Couple Celebrates First Thanksgiving in Iraq
November 26, 2007
CAMP STRIKER, Iraq (Multi-National Force-Iraq, Nov. 26, 2007) - Thanksgiving marks the start of the official holiday season and it is a time when individuals stop to reflect on the things for which they are grateful.
For Soldiers deployed during the holidays, comrades in arms take the place of blood relatives and loved ones back home.
The Tumblings are one of several couples in the 3rd Brigade Combat Team, 101st Airborne Division (Air Assault) who were able to spend the upcoming holiday season together.
Pvt. Imani Tumbling of Valdosta, Ga., and Pfc. Angelo Tumbling of Norfolk, Va., both assigned to Headquarters and Headquarters Company, 3rd BCT, 101st Abn. Div. (AASLT), celebrated their first major holiday as a married couple here in a combat zone - their first anniversary, too.
Imani, 20, a supply specialist, and Angelo, 23, a fire support specialist, met when he arrived at his new unit in March.
"I wanted to join the Army for money for school, so I wasn't looking for anybody," Imani said. "I didn't even like him when I met him," she said with a scowl. "I wanted to get out of the Army, go to college and after I got out of college, that's when I saw myself getting married."
So, even though Angelo and Imani mapped their lives out one way, it seems fate had another plan. After a whirlwind courtship - less than four months - the two were married, Aug. 2, and departed Fort Campbell, Ky., for Iraq in late September.
"It seemed like we knew each other more than we did; we got close real fast," Angelo said. "I figured if I'm already with her every day and I'm going to be with her and do whatever I have to do to be with her, then why not be married'"
When they decided to make the big step, Imani said there was no fanfare - no candlelight dinner, no romantic music - nothing like that involved.
"He didn't even ask," she said with a laugh, looking at him from the corners of her eyes. "He didn't get down on one knee, he didn't say, 'Will you marry me'' He said, 'You're going to be my wife.'"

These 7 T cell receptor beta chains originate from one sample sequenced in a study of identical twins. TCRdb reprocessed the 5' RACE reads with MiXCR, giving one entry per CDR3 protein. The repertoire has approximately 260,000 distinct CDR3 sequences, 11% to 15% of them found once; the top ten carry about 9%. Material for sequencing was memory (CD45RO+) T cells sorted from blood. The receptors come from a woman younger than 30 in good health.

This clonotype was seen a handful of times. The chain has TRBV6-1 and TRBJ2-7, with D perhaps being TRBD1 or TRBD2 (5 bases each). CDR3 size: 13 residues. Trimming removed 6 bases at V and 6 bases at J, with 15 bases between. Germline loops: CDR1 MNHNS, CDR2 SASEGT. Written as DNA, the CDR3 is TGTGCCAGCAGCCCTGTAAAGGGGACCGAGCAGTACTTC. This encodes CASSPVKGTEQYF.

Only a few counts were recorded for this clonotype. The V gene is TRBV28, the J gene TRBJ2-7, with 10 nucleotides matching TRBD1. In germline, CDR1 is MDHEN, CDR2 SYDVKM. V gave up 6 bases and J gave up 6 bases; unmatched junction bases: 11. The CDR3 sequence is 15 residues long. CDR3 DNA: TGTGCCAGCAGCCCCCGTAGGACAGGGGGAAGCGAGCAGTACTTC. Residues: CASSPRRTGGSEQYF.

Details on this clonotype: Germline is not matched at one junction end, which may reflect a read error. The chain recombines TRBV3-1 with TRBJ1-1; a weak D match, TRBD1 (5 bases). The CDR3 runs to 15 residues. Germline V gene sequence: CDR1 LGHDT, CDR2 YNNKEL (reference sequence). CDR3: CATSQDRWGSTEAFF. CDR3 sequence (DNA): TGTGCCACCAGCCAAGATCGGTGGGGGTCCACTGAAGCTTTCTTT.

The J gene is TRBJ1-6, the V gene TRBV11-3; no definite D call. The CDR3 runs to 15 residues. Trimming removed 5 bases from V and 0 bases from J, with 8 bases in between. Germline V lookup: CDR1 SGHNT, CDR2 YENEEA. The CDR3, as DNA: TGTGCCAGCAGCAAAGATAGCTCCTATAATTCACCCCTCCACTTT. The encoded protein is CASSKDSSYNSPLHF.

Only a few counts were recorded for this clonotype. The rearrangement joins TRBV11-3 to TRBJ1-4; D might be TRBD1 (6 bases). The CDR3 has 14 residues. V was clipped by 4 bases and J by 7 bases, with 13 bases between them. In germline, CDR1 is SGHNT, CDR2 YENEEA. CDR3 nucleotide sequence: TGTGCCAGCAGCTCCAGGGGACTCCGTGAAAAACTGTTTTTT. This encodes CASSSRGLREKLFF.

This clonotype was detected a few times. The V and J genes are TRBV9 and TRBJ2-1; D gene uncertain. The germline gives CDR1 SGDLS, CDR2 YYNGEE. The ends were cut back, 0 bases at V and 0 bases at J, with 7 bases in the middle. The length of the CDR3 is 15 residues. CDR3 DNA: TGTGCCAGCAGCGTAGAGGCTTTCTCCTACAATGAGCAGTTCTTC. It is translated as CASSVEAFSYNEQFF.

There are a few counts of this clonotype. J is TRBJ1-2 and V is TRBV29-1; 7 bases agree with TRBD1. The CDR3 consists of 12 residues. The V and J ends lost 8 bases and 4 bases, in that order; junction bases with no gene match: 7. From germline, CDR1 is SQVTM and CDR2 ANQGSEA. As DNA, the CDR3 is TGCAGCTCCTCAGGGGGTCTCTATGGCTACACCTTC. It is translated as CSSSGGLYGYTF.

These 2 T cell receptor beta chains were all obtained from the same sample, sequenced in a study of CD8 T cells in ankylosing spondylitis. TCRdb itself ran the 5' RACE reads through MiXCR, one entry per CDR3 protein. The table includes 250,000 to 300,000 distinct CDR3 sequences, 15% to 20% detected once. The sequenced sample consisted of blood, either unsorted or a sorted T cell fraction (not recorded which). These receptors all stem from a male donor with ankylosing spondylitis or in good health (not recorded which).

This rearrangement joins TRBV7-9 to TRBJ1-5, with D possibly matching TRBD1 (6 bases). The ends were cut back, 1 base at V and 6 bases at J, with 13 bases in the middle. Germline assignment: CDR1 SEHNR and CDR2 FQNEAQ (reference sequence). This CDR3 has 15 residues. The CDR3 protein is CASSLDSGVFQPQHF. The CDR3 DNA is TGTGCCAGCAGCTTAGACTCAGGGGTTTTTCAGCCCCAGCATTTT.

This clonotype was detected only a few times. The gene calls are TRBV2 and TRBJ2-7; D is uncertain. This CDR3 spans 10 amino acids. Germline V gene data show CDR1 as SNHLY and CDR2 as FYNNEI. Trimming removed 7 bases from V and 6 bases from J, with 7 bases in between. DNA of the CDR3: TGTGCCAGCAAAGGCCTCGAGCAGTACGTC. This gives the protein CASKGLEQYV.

Angelo laughed at Imani's recollection of his proposal and said he knew she would say yes. Even though she tried to play hard to get, Imani said she knew that she wanted to marry him.
Both say they never thought they would make the leap to marriage this soon, but regard it as an unexpected blessing. "Everybody says we got married too fast," Angelo said. "But we're going to shock the world."
The two harbor no illusions that their marriage will be free of obstacles, but they seem determined to make it work.
They have minor disagreements and expect to experience the same bumps in the road as other couples do during the first months or years of marriage. Their road just happens to be in south Baghdad.
The newlyweds say they feel fortunate to be together during what has been the breaking point of some marriages; but the deployment has turned out to be a benefit.
While it is difficult at times not having family and friends readily accessible to discuss a problem, Imani said the distance from potential outside influences is making them stronger as a couple.
"I think it's good because we can't talk to everybody else about our problems and he can't jump in the car and leave," she explained. "We have to sit here and deal with it versus going and running to tell somebody else."
The Tumblings do not claim to have all the answers for the perfect marriage. They just take things one day at a time and hope that this deployment will continue to strengthen what they already have.
Imani wants to finish her three-year commitment and go to school, while Angelo plans to re-enlist for six years while he's here.
The couple is planning a big wedding when they get back to the States, since they only had a small ceremony the first time they said, "I do." They also plan to have children, but that's years down the line when Imani's finished school and the couple has had time to enjoy each other alone.
So this Thanksgiving, they're just thankful to have each other and be able to spend this deployment together when so many other couples have to be apart.